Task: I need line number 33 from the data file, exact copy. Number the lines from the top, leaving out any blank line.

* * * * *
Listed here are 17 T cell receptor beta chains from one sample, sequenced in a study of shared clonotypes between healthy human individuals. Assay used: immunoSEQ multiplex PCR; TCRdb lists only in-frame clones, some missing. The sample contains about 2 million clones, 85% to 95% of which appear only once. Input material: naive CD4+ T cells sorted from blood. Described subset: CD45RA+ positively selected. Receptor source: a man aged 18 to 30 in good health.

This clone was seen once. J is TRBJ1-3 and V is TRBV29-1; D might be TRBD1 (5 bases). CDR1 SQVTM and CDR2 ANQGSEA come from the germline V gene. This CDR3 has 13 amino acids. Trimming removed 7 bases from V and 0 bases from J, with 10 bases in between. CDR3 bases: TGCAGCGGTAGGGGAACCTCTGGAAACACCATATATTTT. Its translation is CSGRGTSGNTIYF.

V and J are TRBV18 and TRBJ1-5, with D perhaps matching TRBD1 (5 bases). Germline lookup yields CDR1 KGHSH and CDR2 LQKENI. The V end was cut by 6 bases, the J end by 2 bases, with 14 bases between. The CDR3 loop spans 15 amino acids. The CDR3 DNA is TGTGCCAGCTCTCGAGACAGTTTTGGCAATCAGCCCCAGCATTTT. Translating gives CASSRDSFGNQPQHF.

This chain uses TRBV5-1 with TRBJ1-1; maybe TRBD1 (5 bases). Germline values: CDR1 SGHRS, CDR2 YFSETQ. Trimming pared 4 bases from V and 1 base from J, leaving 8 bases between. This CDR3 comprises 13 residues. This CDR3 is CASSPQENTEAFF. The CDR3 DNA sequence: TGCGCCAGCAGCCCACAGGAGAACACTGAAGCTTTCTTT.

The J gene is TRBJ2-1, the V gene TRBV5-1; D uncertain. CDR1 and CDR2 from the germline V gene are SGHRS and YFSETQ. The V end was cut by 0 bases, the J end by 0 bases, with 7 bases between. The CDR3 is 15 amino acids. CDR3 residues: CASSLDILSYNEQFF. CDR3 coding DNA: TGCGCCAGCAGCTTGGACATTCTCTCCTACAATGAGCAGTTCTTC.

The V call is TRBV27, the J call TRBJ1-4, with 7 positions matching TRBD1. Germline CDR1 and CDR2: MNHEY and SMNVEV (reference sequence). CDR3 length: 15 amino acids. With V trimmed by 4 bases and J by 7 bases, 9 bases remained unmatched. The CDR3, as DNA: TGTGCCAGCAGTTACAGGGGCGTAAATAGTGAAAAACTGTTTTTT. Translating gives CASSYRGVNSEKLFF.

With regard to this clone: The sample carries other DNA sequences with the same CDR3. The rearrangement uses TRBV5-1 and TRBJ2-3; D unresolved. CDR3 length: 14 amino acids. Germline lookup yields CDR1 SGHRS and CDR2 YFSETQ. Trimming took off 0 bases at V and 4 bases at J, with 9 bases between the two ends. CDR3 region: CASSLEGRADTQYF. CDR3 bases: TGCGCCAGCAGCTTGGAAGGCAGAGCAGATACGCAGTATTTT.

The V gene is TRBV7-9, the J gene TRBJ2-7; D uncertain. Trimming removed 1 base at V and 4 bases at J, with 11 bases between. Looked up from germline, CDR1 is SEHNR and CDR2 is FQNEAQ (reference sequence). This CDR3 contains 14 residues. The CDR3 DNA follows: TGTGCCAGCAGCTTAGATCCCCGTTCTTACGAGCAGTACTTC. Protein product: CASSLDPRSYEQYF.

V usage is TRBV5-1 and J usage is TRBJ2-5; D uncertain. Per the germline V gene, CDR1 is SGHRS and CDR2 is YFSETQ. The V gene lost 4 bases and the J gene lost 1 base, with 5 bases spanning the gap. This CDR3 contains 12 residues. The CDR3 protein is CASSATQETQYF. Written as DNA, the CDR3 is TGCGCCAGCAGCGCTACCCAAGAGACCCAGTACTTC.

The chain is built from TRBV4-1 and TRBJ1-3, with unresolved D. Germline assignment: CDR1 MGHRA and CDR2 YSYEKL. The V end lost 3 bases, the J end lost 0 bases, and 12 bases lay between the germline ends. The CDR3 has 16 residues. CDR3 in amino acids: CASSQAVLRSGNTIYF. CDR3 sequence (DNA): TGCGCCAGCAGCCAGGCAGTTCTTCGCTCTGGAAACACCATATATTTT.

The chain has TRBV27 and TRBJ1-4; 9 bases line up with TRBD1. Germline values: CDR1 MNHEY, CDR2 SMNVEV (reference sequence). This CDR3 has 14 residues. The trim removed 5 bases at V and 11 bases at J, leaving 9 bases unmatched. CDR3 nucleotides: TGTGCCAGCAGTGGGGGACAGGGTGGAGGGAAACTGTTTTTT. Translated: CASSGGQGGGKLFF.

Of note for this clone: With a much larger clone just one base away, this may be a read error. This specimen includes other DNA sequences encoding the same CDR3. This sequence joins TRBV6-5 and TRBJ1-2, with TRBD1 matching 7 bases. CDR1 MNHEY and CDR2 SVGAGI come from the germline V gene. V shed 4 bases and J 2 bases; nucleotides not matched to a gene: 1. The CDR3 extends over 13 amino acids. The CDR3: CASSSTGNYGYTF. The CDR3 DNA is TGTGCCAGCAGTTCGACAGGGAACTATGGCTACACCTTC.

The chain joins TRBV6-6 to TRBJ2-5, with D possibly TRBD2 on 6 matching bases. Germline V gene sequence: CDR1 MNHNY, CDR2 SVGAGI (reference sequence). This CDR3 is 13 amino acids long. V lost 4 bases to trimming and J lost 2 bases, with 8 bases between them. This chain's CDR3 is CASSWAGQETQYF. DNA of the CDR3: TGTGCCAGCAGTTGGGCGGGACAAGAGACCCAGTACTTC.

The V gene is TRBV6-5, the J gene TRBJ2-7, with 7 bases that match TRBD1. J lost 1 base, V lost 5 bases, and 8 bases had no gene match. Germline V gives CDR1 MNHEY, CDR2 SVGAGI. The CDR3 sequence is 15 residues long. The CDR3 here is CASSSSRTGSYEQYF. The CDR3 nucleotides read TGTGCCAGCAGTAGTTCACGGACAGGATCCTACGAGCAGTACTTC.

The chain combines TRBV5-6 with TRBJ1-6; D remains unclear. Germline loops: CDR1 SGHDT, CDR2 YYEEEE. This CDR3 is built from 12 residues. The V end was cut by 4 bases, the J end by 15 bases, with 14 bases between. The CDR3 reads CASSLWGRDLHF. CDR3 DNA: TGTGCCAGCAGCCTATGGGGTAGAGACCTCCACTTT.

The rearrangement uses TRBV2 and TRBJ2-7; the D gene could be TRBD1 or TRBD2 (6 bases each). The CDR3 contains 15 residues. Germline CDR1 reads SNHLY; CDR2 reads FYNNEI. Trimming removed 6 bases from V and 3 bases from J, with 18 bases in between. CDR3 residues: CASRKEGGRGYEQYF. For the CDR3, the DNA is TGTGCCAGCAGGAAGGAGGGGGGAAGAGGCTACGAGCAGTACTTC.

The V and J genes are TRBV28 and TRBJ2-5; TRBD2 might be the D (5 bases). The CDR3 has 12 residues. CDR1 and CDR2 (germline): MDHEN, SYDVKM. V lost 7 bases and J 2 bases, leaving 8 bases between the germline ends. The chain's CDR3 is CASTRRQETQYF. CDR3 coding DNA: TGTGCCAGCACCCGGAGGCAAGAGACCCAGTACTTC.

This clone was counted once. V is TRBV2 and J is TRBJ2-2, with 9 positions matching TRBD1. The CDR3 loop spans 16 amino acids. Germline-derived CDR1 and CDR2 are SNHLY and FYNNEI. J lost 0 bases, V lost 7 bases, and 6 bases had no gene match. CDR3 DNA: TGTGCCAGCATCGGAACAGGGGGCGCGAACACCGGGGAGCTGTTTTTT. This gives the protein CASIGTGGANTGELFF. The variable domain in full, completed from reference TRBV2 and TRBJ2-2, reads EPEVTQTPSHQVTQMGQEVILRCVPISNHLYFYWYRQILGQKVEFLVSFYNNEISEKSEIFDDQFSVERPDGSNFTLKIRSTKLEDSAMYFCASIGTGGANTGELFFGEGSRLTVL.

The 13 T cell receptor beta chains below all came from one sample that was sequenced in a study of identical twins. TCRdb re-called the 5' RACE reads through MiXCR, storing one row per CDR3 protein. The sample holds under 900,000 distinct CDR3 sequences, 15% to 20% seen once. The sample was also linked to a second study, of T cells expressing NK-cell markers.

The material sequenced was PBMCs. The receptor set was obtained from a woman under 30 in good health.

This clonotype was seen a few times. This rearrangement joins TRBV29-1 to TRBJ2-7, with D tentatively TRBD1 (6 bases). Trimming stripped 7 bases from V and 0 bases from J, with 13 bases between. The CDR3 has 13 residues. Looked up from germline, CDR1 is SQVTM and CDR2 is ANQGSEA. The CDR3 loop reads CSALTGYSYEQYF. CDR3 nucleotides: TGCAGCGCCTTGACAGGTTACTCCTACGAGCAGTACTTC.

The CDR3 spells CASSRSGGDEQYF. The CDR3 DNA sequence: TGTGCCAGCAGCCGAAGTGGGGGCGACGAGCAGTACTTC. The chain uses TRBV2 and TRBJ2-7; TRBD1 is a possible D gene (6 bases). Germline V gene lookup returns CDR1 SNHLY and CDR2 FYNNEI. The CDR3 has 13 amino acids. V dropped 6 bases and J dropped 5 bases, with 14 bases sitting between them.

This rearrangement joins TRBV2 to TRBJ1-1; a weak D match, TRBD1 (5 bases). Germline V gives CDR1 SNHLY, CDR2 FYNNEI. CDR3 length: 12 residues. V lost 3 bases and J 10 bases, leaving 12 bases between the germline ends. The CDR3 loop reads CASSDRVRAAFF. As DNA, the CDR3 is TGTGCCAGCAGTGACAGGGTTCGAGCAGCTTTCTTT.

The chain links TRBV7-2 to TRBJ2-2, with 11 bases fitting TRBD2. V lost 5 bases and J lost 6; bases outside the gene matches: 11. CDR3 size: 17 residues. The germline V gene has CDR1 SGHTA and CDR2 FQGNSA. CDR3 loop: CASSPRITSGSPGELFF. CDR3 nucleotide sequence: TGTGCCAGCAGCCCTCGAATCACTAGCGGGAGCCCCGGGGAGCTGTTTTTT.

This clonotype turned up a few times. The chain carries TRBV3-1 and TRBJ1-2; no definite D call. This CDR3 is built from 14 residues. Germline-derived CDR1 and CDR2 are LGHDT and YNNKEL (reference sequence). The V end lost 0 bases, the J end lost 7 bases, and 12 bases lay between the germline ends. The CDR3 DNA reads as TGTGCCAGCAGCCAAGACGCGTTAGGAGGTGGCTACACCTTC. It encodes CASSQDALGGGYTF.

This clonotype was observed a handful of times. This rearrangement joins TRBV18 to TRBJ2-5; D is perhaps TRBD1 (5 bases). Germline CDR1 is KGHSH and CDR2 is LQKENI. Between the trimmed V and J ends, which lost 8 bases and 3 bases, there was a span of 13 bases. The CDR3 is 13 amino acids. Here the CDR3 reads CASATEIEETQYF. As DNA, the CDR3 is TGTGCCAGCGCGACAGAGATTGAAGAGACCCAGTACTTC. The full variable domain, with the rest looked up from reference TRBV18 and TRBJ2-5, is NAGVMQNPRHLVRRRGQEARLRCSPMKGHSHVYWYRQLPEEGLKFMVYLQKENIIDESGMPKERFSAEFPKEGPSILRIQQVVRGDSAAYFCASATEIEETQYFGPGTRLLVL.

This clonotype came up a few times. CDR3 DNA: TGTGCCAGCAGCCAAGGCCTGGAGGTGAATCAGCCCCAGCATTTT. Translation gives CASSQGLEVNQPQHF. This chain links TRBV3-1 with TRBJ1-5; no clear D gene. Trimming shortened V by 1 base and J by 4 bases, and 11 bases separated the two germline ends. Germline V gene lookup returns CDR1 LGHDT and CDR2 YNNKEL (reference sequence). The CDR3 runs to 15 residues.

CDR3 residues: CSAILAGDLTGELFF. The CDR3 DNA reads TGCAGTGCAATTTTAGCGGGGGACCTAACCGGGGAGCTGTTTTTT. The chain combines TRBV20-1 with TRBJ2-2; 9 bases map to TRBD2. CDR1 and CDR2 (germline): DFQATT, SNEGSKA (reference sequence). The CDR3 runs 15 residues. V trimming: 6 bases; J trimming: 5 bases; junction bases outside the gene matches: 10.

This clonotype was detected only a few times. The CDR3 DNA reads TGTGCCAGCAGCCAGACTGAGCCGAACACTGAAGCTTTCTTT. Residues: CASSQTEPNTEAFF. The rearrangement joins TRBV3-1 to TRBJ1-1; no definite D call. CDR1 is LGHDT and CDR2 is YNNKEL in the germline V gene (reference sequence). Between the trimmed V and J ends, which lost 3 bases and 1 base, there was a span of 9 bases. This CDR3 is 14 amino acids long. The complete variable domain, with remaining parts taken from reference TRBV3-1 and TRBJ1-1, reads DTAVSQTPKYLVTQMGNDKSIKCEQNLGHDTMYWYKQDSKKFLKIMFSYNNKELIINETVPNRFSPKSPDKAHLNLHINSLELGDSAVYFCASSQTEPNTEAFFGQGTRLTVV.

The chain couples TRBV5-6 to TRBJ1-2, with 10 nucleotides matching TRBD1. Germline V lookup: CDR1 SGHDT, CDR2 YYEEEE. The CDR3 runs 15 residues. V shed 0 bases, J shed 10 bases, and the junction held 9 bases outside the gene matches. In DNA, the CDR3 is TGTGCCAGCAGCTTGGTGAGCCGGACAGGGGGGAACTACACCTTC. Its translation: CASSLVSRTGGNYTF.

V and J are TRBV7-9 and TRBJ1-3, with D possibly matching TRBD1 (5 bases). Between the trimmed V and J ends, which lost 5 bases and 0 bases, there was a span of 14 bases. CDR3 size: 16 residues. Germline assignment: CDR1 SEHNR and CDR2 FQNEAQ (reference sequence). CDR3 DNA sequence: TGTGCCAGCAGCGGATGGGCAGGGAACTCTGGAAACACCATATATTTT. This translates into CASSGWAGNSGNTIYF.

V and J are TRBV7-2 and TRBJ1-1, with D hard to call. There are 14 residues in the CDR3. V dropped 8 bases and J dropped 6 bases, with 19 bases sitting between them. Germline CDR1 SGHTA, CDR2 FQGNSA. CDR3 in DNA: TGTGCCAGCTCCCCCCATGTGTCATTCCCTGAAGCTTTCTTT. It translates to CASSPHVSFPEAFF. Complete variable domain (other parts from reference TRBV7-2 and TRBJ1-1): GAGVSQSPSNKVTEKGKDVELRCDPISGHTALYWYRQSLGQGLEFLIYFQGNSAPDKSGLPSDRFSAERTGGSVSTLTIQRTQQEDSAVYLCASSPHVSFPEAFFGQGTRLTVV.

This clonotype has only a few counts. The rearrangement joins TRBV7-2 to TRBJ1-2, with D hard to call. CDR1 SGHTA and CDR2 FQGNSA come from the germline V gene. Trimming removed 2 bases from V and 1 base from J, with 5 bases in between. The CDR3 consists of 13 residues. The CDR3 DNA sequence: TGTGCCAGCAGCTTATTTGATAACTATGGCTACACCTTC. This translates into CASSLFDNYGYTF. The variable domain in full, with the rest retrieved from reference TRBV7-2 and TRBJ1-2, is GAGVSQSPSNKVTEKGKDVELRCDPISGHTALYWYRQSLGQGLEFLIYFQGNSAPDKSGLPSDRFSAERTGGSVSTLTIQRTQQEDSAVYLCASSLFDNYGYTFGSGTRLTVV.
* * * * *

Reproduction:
This clonotype has only a few counts. The rearrangement joins TRBV7-2 to TRBJ1-2, with D hard to call. CDR1 SGHTA and CDR2 FQGNSA come from the germline V gene. Trimming removed 2 bases from V and 1 base from J, with 5 bases in between. The CDR3 consists of 13 residues. The CDR3 DNA sequence: TGTGCCAGCAGCTTATTTGATAACTATGGCTACACCTTC. This translates into CASSLFDNYGYTF. The variable domain in full, with the rest retrieved from reference TRBV7-2 and TRBJ1-2, is GAGVSQSPSNKVTEKGKDVELRCDPISGHTALYWYRQSLGQGLEFLIYFQGNSAPDKSGLPSDRFSAERTGGSVSTLTIQRTQQEDSAVYLCASSLFDNYGYTFGSGTRLTVV.